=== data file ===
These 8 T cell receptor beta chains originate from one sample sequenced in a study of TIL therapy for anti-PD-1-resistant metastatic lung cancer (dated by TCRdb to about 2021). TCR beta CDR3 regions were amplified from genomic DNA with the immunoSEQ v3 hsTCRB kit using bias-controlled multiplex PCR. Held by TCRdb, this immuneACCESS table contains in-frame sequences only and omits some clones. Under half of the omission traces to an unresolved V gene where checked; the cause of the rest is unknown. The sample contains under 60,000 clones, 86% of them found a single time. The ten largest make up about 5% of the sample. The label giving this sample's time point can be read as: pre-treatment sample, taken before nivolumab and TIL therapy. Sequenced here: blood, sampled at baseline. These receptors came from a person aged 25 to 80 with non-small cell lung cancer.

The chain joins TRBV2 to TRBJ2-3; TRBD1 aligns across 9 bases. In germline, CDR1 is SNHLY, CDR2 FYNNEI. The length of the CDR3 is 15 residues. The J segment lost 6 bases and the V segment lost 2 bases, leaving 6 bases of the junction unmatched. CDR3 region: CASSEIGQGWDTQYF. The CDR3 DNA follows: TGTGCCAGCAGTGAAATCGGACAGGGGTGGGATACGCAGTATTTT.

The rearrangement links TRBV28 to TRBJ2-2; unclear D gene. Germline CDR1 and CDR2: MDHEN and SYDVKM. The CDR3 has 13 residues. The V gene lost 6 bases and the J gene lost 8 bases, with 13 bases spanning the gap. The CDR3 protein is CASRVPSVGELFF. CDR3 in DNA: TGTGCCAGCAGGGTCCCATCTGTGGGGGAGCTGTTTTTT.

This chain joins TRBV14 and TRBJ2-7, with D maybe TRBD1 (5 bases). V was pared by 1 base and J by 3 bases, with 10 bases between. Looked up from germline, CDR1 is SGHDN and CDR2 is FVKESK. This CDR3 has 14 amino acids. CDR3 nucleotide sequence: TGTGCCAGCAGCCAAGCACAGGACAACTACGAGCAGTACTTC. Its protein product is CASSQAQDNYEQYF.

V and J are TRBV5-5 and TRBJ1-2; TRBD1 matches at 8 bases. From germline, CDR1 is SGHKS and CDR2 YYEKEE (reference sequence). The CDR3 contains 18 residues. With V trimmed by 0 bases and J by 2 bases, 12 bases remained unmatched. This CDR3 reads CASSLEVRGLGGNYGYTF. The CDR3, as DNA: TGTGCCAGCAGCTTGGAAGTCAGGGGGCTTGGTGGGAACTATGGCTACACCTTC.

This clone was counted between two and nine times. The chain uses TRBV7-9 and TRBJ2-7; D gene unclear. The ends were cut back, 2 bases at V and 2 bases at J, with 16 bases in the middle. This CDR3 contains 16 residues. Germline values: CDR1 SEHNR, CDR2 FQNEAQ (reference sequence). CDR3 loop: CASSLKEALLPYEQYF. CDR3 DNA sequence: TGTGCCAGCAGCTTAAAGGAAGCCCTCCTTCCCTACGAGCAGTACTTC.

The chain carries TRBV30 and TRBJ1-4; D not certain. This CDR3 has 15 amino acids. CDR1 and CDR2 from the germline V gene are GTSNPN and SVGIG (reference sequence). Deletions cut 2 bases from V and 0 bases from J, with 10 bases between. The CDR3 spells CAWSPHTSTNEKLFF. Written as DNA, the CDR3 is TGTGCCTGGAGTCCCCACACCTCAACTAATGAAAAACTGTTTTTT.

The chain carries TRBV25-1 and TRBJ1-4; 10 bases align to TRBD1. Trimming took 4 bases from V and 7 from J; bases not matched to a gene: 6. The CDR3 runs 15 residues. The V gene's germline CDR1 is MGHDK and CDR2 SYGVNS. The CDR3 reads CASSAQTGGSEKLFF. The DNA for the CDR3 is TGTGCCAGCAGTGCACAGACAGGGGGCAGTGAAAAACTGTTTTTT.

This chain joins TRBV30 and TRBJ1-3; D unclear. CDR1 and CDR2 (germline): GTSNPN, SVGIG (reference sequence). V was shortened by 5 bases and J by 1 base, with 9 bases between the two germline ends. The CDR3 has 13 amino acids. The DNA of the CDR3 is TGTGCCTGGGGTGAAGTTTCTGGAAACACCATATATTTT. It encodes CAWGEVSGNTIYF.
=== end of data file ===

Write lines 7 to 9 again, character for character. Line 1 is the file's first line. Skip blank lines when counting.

The chain carries TRBV30 and TRBJ1-4; D not certain. This CDR3 has 15 amino acids. CDR1 and CDR2 from the germline V gene are GTSNPN and SVGIG (reference sequence). Deletions cut 2 bases from V and 0 bases from J, with 10 bases between. The CDR3 spells CAWSPHTSTNEKLFF. Written as DNA, the CDR3 is TGTGCCTGGAGTCCCCACACCTCAACTAATGAAAAACTGTTTTTT.

The chain carries TRBV25-1 and TRBJ1-4; 10 bases align to TRBD1. Trimming took 4 bases from V and 7 from J; bases not matched to a gene: 6. The CDR3 runs 15 residues. The V gene's germline CDR1 is MGHDK and CDR2 SYGVNS. The CDR3 reads CASSAQTGGSEKLFF. The DNA for the CDR3 is TGTGCCAGCAGTGCACAGACAGGGGGCAGTGAAAAACTGTTTTTT.

This chain joins TRBV30 and TRBJ1-3; D unclear. CDR1 and CDR2 (germline): GTSNPN, SVGIG (reference sequence). V was shortened by 5 bases and J by 1 base, with 9 bases between the two germline ends. The CDR3 has 13 amino acids. The DNA of the CDR3 is TGTGCCTGGGGTGAAGTTTCTGGAAACACCATATATTTT. It encodes CAWGEVSGNTIYF.